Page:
It’s that time of year, when most of us are reviewing the past year and anticipating what’s to come — full of goals and resolutions and hopes and dreams for the new year.

When I was in high school, I was involved in the youth group at our church, and one of the buzz phrases that was thrown around a lot was “accountability partner.” For everything from spiritual growth and purity to healthy eating and studying, the key to any change was having an accountability partner.

Looking back, that idea might have been a bit overplayed, but there are some very real benefits in choosing to be accountable to another person when setting and working toward a goal.

Benefits of accountability

1. A little friendly competition

If your “accountability partner” has set the same goal as you, a little bit of friendly competition can go a long way. Last year, some friends of ours both decided they wanted to lose weight. They created their own Biggest Loser competition, and the one who lost the highest percentage of weight at the end of 8 weeks was declared the winner. Knowing they were competing for a prize (even just the prize of being able to say “I won!”) helped them both stay on track and achieve their individual goals.

Photo by Lululemon Athletica

2. Encouragement to keep going

Sometimes we attach so much significance to achieving a goal that when we experience a setback — which is inevitable at some point along the way — we just throw our hands up in the air and decide that the goal isn’t worth pursuing after all. An outside party can encourage you during setbacks and plateaus or when you experience a lack of motivation, helping you look past the momentary failure to see the bigger goal.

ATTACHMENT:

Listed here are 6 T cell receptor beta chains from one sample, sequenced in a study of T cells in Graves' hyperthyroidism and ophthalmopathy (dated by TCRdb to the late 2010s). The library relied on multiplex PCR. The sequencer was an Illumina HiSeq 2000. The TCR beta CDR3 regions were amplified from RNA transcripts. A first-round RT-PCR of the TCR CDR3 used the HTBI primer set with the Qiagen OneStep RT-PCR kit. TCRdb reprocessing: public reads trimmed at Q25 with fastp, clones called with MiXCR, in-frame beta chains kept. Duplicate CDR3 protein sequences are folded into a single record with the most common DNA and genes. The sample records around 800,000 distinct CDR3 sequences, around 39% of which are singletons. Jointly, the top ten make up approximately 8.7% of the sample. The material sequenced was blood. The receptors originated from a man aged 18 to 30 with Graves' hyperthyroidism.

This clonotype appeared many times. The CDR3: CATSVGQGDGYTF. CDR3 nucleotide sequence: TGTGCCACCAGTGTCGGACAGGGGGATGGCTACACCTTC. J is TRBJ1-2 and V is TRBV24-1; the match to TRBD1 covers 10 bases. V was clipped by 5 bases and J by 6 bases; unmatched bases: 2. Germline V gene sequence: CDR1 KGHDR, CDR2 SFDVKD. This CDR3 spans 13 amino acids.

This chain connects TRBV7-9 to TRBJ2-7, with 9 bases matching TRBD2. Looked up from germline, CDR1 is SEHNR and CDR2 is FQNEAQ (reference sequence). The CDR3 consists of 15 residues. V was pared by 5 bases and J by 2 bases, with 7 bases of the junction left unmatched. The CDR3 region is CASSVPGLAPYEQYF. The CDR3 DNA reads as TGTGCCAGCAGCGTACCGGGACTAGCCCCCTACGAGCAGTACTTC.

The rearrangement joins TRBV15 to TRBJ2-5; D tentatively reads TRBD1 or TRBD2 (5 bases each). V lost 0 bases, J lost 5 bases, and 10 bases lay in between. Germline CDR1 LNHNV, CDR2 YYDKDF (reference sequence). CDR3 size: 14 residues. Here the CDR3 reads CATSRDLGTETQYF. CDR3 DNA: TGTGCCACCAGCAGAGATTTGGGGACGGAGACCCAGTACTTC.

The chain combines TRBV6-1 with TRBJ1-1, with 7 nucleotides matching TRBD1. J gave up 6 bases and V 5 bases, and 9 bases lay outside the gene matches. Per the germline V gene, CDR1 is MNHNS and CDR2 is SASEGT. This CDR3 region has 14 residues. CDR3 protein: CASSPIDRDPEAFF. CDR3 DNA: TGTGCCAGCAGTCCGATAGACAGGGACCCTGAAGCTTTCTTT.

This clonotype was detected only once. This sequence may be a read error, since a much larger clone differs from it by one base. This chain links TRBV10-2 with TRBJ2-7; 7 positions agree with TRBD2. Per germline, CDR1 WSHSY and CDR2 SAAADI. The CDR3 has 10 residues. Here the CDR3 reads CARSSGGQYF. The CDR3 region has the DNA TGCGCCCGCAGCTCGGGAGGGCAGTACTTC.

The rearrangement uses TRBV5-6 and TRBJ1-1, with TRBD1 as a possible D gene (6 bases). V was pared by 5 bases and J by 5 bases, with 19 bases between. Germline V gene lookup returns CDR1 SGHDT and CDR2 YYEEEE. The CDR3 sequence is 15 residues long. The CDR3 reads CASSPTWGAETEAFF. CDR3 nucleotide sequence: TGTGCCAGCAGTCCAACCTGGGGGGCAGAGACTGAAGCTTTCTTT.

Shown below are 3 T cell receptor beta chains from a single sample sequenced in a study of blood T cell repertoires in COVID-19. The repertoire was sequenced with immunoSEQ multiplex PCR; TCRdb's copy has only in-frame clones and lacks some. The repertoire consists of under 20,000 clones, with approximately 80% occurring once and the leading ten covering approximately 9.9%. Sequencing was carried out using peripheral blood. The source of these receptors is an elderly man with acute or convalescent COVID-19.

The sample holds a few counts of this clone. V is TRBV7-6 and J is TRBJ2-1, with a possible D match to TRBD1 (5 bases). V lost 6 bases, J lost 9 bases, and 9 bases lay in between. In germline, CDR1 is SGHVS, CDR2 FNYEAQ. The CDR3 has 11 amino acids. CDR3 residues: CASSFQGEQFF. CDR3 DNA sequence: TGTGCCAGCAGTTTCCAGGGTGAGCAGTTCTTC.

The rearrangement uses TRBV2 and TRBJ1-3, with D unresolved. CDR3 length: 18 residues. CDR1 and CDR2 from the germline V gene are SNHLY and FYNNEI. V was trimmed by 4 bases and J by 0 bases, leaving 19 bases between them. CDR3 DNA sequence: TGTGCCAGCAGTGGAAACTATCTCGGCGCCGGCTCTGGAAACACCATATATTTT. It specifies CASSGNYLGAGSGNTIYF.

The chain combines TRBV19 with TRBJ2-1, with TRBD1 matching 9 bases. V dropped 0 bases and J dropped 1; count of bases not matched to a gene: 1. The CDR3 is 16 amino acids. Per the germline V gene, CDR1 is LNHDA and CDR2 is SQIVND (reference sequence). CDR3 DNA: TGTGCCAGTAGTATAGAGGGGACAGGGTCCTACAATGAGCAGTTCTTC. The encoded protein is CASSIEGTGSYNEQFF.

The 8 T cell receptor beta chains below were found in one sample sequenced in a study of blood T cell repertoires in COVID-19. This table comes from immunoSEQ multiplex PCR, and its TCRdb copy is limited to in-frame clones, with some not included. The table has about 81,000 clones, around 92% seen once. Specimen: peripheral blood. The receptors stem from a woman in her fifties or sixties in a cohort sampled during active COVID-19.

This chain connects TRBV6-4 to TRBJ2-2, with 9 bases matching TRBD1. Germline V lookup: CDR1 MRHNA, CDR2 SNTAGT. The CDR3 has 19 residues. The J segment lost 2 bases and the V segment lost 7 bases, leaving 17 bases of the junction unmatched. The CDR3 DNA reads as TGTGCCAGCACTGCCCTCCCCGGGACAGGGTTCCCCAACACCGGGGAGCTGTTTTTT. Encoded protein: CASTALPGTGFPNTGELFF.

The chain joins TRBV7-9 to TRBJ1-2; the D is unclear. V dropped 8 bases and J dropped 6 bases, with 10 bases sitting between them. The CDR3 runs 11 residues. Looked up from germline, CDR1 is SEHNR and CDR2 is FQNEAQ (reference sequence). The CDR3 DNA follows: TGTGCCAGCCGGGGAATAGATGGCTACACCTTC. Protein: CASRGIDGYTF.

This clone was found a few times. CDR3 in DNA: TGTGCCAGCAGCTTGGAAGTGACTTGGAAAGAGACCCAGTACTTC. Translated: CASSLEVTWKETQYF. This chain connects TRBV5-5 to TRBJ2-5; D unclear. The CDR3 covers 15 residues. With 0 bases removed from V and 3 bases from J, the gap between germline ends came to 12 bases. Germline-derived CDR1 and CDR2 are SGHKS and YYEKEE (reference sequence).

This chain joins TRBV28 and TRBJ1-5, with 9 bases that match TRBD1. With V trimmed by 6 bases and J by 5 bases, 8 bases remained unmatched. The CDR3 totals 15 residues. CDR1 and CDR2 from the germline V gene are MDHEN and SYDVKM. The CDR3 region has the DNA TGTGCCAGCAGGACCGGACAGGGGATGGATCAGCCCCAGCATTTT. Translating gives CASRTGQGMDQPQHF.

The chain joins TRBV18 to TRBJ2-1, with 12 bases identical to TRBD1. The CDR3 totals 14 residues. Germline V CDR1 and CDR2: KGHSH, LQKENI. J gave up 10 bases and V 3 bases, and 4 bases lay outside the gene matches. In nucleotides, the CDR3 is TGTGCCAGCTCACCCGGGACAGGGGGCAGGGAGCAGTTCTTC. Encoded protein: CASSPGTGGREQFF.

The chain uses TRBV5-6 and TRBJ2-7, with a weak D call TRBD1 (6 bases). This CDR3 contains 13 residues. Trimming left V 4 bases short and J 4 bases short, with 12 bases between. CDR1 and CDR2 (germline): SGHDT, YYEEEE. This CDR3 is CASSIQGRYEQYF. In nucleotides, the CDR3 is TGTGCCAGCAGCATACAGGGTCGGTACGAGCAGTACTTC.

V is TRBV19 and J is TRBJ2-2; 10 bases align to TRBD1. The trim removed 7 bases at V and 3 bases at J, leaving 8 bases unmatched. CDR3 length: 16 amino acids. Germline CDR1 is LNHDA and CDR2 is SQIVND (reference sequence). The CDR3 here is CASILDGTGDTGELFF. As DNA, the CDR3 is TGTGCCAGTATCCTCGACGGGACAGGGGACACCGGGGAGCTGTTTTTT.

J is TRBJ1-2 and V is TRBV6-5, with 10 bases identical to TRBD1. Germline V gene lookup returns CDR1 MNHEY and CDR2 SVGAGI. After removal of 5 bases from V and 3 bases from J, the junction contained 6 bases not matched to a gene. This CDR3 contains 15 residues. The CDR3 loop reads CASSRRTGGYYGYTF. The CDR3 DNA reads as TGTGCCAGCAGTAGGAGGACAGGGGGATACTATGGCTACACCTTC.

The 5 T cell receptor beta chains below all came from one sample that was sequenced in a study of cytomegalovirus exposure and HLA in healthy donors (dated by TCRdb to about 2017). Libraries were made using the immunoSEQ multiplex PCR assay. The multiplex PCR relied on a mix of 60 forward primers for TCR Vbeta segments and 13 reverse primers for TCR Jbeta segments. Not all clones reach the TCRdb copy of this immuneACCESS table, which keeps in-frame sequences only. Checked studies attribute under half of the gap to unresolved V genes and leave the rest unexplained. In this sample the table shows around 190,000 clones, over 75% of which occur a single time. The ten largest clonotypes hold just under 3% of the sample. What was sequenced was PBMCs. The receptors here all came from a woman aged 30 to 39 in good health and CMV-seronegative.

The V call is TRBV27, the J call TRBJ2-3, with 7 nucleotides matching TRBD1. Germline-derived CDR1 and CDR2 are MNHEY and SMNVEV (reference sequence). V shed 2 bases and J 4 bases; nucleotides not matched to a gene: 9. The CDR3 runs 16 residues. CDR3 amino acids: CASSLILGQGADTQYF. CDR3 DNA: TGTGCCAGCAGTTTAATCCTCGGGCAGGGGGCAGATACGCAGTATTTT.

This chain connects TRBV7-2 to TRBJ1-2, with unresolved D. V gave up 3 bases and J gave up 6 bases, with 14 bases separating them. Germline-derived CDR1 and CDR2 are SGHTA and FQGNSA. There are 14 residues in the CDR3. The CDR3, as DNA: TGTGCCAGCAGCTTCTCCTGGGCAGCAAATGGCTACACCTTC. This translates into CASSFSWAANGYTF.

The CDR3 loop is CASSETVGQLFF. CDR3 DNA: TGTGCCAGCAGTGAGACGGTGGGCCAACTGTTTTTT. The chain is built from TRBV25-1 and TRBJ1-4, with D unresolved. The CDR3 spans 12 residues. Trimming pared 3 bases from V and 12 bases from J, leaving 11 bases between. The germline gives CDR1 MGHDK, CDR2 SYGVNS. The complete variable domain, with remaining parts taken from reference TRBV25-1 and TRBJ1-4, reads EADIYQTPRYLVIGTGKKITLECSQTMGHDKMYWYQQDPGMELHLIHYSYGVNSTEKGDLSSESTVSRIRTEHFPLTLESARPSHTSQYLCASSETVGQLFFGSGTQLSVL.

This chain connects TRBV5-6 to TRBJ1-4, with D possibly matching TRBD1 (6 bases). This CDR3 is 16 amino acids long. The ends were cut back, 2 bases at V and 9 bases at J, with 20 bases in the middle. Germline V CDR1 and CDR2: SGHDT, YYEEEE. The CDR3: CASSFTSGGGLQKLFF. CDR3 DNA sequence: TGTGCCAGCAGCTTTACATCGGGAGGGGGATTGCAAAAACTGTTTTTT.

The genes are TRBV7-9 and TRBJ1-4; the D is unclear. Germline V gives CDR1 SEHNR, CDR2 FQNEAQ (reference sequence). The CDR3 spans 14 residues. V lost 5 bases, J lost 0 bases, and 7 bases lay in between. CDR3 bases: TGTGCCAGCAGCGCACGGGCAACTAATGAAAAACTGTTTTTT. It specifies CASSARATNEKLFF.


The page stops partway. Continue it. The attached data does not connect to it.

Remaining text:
3. An honest look

If an accountability partner is just patting you on the back or nodding their head when you make excuses, then they’re not really holding you accountable after all. An important part of being accountable to someone is giving them permission to be honest with you. They should be comfortable telling you when you’ve gotten off track or pointing out areas where you may want to focus more of your efforts.

4. Ideas and inspiration

Sometimes, you may look for someone who is more of a mentor than an accountability partner. If they’ve walked the road before you and achieved the goal you’re striving for, they can share ideas, tips and experiences that will help you along the way.

Finding accountability

When choosing an accountability partner, be sure you ask someone who is up to the challenge and who wants to invest in your life in this way. They should be willing to ask hard questions, check in with you regularly and remind you of your goals even when you don’t want to hear them.

Set aside time to meet and discuss your goals. Make sure the goals and milestones are clearly defined so that your accountability partner understands what you’re trying to accomplish as well as you do.

Finally, schedule regular appointments to check in, whether it’s over email, the telephone or in person. If possible, schedule these times in advance so that they’re not lost or forgotten in the busyness of everyday life.

At the end of the day, just knowing that someone is going to ask you how you’re doing with a goal or resolution can be the extra bit of motivation you need to stay on track.

Have you ever had an “accountability partner”? Do you think being held accountable would help you to reach your goals?

This post was first published on December 28, 2010.